Does gender dictate truth?

And, as former ESPN VP Roxanne Jones wrote in a CNN op-ed this week: “Attitudes of race, gender and power have shifted since the Obama White House — we are more suspicious and less forgiving when it comes to accepting excuses and soft apologies for past racial biases and sexual misconduct…” Question: is that good?

Allow me a few final thoughts… I have a lot of respect for Joe Biden. That’s not saying I’d vote for or against him nor that I always agree or disagree. But my sense is he appeals more to the moderate middle than to the partisan fringe. No doubt, the fringe in both parties desire to divide us more, which means they possess significant motive to ensure Joe doesn’t succeed, as each party seems challenged to maneuver through their individual “Tea Party moments.”

More so, though, I find myself wondering if we are erring as a culture by intentionally, increasingly pitting men and women against one another. Friends, neither gender is better; each is uniquely and wonderfully made! Can we not celebrate that?

Let’s be sure to deal with truth. Let’s be sure victims are heard, honored, and respected. But let’s also remember that there are good men and women on all sides of these issues and incidents. I tend to think Joe is one of them.

Respectfully…

AR

what I love about this game

One of the many things I deeply admire is when all eyes are upon a person, they are still able to maintain a wise perspective.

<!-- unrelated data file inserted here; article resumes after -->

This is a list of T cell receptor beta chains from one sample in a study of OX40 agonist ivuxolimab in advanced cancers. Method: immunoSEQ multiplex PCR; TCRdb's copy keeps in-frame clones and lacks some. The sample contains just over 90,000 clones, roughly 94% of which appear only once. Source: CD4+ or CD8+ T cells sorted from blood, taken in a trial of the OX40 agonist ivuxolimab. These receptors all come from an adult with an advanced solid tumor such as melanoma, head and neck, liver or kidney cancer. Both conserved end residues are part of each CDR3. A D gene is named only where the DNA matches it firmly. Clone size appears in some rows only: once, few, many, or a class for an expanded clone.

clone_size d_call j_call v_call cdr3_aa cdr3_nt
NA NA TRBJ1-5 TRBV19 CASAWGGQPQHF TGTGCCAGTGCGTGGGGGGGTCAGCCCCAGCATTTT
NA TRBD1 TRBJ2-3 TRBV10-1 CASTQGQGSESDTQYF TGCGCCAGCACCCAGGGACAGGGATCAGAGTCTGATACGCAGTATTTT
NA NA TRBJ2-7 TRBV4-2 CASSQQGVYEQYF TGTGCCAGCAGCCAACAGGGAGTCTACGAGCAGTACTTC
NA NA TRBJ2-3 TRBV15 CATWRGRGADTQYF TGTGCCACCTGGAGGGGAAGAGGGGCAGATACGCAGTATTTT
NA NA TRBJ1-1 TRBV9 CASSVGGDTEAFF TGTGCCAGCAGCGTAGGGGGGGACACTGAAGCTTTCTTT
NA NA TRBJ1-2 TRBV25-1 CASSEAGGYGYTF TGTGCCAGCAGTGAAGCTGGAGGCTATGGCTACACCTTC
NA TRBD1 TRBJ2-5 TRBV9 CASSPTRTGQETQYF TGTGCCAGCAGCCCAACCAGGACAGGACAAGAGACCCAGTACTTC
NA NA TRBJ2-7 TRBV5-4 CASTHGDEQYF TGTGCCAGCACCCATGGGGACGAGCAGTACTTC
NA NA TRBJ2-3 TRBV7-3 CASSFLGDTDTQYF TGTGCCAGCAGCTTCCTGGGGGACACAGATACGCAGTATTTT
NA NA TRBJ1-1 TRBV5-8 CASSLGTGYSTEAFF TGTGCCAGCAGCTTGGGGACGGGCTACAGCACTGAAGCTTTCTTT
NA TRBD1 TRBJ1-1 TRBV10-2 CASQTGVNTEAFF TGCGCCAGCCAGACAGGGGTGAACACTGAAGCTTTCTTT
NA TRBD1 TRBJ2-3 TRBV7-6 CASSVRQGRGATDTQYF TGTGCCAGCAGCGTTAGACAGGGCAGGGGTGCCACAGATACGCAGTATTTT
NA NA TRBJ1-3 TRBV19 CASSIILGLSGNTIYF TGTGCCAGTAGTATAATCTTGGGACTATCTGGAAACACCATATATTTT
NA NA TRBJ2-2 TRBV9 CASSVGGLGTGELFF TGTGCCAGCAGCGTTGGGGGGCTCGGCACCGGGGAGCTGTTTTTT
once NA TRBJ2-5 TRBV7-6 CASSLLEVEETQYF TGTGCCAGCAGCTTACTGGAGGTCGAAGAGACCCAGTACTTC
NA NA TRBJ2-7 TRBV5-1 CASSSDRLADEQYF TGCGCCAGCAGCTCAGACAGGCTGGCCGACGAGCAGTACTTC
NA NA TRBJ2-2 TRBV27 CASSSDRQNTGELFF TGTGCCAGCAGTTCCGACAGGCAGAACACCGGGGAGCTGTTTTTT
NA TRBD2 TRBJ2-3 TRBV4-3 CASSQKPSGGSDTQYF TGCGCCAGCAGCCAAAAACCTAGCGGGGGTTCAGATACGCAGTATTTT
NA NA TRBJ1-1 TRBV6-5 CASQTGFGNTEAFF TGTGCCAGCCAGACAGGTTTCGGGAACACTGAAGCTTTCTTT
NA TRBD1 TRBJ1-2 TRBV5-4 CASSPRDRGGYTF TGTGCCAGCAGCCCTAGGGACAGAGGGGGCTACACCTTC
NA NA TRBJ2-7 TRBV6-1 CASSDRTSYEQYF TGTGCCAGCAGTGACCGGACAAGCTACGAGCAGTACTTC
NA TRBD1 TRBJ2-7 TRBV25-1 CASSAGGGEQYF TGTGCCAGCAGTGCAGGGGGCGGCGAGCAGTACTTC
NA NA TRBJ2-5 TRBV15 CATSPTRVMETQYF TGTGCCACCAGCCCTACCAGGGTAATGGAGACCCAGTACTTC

Too many times when the cameras, mics, etc. are rolling, what a person says/how a person behaves changes, seemingly due to an awareness of the cameras and mics. Perhaps it’s why a person’s proverbial “15 minutes of fame” is only 15 minutes; we don’t always handle the moment well.

Last weekend we witnessed a little more than 15 minutes in the midst of the madness of March…

The scene was the wildly popular, single-elimination, men’s NCAA basketball championship. The scenario was Purdue vs. Virginia — two large, D1 universities, each with an excellent academic reputation and athletic tradition. They faced one another in the round of the “Elite 8,” with a “Final 4” placement at stake.

To be clear, the Final 4 is a prestigious position. It’s a status teams covet — to be recognized as one of the best in the land, knowing it takes toughness, perseverance, and more than a few lucky bounces to get there. It is not easy to get there; prognosticators typically plot odds at little more than 15% for the top seeds, 3% for second and third seeds, and less than 1% for everyone else. Making the Final 4 is rare.

So then comes the battle between the Boilermakers and Cavaliers. It was fierce. It was tight. It was back and forth. It was actually (admitting my beloved Boiler bias) an absolutely fantastic game. So much so, forty minutes was not long enough to dictate the outcome. Virginia’s Mamadi Diakite hit an improbable shot at the buzzer to send the game to overtime.

This was tense. This, though, was the time.

Leaving their respective huddles after regulation, the teams took the floor, prepared for the ensuing five minutes more. They had been coached and encouraged, prepped and poured into, with each bench no doubt sharing the best means for their team to eke out a win. They each wanted their team to win.

The young men lined up once more, ready to tip off, when Diakite and Purdue superstar Carsen Edwards made direct eye contact with one another. They did a double take… Edwards shaking his head… Diakite tapping Edwards on the chest… each breaking into a bold, wide, spontaneous smile.

Notice…

Even though only one team could win… even though something so rare each desperately wanted was finally within their reach — those incredibly low odds… even though they recognized that each stood in the way of the other… that did not change their ability to discern what was happening in the moment…

They knew it was a great game… they knew they were blessed to be a part of it… and they knew, regardless of outcome, a wise perspective meant still respecting all those around them.